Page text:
Australiaare the clear favorites to win their second title in as many years for two main reasons.
The first is that the Australians are playing on their home ground. As we saw in 2015, they relish the pressure that comes with a World Cup on familiar ground. Second, Australia, at least on paper, are as complete as any team in the world. They have multiple power hitters, an all-around talent to help flexibility, experience and youthful energy, incredible outfielders and real fast bowlers taking wickets, as well as arguably the world’s most improved spinner in the course. of the past two years to Adam Zampa.
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But it won’t be easy for Australians,PakistanandEnglandare ready for this tournament. Both have fearless hitters and excellent seam throwers.
South Africaare a team you simply cannot trust at a World Cup given their struggles over the past 30 years, but in theory they should be up there. Aiden Markram, Quinton De Kock and David Miller are fantastic short-form hitters, while Kagiso Rabada’s bowling will suit Aussie conditions. Unfortunately, failing on the biggest stage is deeply embedded in their national cricketing psyche.
TheWest IndiesandSri Lankahave been successful throughout the journey at the World Cups, but neither country looks set to win it all this year and are even unsure of the starters at the time of writing. Yes, they have match winners, but all teams have them. What is required throughout the tournament is depth of talent. You could say that’s where they’re lacking.
New Zealandis the hardest country to read. They are still lifting for the big tournaments and will take advantage of Australian conditions. If you’re looking for value or smoky, Kiwis are your best bet.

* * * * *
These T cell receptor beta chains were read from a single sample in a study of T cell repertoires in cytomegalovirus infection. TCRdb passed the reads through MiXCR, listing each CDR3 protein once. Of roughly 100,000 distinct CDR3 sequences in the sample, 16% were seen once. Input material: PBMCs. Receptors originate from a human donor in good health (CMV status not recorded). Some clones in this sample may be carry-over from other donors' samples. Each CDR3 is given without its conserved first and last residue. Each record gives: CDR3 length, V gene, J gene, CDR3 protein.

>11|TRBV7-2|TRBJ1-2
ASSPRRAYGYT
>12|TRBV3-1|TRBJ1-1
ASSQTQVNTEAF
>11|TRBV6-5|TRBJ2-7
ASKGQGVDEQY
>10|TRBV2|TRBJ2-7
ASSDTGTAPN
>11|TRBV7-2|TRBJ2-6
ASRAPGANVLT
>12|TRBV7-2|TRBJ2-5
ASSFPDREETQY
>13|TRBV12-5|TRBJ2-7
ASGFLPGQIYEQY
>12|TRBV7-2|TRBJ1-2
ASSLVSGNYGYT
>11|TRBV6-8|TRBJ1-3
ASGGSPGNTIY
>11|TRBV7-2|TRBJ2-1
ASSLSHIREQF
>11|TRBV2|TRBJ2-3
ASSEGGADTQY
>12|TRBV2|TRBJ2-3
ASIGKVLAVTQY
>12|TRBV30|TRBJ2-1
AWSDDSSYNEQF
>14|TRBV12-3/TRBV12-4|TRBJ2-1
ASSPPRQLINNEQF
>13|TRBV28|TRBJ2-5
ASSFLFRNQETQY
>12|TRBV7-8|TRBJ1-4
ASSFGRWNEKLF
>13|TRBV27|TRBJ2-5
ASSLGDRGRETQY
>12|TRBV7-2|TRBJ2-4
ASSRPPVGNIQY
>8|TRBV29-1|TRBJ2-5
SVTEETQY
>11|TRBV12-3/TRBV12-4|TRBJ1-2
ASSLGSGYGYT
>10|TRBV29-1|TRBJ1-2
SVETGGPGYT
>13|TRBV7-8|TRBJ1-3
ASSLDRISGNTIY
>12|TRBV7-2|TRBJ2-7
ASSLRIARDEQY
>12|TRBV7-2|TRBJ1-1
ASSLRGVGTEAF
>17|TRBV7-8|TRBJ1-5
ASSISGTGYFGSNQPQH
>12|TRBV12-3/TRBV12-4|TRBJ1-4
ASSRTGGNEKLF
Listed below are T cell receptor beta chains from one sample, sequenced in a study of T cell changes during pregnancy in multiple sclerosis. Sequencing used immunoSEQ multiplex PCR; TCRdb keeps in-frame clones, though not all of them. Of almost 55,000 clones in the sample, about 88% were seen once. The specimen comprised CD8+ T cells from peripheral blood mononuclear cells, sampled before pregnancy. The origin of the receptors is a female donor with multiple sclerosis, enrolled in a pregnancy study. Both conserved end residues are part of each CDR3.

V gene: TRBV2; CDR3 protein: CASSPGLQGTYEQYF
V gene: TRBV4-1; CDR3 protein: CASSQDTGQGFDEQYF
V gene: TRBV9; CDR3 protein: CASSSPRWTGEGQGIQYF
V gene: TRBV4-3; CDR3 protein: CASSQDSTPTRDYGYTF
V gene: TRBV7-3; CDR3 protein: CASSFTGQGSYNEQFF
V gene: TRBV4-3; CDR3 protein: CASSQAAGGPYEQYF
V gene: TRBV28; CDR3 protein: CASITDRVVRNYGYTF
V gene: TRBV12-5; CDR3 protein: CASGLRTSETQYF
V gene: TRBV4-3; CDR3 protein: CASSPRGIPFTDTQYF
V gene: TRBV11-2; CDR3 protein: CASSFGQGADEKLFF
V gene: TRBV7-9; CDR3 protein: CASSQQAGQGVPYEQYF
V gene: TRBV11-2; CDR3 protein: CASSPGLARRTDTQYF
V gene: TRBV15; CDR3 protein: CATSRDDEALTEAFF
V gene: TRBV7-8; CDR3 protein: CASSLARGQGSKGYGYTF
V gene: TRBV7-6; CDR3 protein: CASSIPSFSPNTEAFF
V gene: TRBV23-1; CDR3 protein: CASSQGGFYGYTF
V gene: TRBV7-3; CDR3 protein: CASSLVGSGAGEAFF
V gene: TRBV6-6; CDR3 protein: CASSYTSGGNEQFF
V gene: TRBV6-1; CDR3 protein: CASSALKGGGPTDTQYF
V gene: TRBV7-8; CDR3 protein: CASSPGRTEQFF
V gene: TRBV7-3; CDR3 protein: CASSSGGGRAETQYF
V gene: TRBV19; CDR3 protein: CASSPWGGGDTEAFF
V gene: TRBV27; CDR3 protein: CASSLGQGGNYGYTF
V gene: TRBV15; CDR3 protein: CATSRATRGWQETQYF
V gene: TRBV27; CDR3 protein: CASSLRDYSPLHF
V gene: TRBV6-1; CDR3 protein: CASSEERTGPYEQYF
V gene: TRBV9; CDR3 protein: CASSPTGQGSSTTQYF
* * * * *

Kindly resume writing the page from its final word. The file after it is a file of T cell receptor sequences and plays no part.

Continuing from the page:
Afghanistanare vastly improved and not to be taken lightly with a host of spinners at their disposal, but they are unlikely to go far in the tournament. The same can be said forBangladesh,who lost to New Zealand comfortably on Wednesday in a warm-up match. The Tigers however have spinner Shakib Al Hasan, who is the tournament’s biggest wicket taker and pistol batsman.
Then there isIndia:The birthplace of the most lucrative T20 tournament in the world. Their young players have grown up on a diet of the shortest format, while their older cricketers are entrenched as all-time greats (Virat Kohli has an average of 76 in T20 World Cups and was a twice player of the tournament).
For some reason it didn’t work out for the Indians last year. They still enter the T20 World Cup as one of the favorites, but if they fall short it would be fair to suggest they are a star side rather than a star side.
The winning nation receives $1.6 million, the runners-up $800,000, the losing semi-finalists $400,000 and the other eight teams $70,000 each.
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HOW CAN I WATCH THE MATCHES?
In Australia, Foxtel has the rights to all games. You can watch all games live on Fox Sports or Kayo. There are no intersecting games. The ABC is the official radio network for the tournament.